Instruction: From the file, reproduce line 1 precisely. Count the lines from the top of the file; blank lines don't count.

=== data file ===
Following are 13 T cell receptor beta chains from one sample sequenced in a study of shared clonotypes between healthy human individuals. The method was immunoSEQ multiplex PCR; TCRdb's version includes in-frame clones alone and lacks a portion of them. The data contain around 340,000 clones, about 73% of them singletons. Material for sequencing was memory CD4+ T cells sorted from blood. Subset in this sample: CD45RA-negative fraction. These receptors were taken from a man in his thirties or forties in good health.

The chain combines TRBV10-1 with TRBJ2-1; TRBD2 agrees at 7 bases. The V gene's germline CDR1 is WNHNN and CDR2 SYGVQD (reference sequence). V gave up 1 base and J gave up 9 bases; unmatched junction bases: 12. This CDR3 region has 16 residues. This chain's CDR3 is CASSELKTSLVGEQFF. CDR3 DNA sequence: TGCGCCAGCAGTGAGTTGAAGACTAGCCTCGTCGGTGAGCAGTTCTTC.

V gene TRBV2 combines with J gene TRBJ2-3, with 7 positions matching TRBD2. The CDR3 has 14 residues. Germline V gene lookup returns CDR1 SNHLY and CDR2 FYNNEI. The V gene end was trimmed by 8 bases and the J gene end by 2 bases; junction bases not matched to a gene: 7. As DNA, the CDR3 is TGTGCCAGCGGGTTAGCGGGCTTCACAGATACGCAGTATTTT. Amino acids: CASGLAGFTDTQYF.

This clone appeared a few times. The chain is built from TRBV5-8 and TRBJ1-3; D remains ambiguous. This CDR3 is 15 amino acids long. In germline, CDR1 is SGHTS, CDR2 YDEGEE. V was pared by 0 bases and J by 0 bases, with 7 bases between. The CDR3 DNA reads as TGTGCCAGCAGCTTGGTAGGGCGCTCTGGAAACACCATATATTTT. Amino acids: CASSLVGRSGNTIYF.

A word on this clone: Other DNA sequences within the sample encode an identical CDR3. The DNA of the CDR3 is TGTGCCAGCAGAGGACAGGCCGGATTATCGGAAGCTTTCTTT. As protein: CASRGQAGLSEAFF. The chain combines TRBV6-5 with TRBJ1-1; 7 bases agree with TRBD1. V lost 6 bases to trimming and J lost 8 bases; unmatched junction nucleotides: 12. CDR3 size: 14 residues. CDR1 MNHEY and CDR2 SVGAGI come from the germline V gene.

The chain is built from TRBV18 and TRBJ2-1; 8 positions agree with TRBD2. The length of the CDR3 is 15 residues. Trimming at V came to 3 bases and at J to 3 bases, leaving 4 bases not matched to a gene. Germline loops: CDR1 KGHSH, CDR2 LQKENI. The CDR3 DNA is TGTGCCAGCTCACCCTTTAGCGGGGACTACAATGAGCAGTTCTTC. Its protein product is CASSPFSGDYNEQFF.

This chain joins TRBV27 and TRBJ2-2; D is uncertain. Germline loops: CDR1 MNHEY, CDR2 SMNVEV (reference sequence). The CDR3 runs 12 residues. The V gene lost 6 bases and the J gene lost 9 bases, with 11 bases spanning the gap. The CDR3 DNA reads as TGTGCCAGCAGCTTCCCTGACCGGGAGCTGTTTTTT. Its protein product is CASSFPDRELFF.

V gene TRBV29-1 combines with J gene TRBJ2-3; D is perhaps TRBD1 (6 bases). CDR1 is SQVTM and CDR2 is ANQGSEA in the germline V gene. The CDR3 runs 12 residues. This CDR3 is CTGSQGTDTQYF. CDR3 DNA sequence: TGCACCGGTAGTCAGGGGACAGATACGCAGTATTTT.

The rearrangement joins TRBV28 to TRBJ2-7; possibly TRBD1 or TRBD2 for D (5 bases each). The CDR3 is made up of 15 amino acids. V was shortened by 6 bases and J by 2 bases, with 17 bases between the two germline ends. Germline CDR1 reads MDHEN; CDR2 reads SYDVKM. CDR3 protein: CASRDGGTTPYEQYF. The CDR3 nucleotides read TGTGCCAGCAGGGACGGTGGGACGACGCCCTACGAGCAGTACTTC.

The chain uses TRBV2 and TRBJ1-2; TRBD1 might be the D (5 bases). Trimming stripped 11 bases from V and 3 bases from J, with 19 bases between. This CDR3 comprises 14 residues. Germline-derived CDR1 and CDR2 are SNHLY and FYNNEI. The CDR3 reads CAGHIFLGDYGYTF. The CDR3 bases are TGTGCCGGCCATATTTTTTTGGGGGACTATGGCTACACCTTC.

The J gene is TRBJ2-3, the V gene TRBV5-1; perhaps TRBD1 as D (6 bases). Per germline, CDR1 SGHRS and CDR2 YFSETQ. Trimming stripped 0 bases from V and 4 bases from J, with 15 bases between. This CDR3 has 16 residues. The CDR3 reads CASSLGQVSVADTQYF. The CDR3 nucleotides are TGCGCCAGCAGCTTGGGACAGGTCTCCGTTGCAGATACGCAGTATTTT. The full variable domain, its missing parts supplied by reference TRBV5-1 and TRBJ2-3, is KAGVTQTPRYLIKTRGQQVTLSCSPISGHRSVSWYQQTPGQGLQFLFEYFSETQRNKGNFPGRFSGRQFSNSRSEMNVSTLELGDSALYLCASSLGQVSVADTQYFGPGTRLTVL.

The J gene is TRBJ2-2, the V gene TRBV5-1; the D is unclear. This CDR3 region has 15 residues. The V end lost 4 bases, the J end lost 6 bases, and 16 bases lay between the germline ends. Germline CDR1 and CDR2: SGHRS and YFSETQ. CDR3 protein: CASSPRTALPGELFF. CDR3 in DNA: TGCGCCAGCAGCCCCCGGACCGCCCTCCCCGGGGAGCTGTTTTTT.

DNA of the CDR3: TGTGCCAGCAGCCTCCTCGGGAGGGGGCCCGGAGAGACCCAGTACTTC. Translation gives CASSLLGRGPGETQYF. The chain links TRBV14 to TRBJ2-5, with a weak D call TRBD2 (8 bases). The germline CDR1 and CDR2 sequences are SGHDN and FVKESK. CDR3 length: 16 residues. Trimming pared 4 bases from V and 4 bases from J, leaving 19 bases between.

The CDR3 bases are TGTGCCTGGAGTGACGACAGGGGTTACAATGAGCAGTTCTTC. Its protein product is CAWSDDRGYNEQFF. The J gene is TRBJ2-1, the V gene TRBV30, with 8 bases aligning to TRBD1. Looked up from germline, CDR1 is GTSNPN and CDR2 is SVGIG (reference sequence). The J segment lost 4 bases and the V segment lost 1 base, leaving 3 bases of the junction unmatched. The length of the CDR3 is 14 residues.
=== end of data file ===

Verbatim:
Following are 13 T cell receptor beta chains from one sample sequenced in a study of shared clonotypes between healthy human individuals. The method was immunoSEQ multiplex PCR; TCRdb's version includes in-frame clones alone and lacks a portion of them. The data contain around 340,000 clones, about 73% of them singletons. Material for sequencing was memory CD4+ T cells sorted from blood. Subset in this sample: CD45RA-negative fraction. These receptors were taken from a man in his thirties or forties in good health.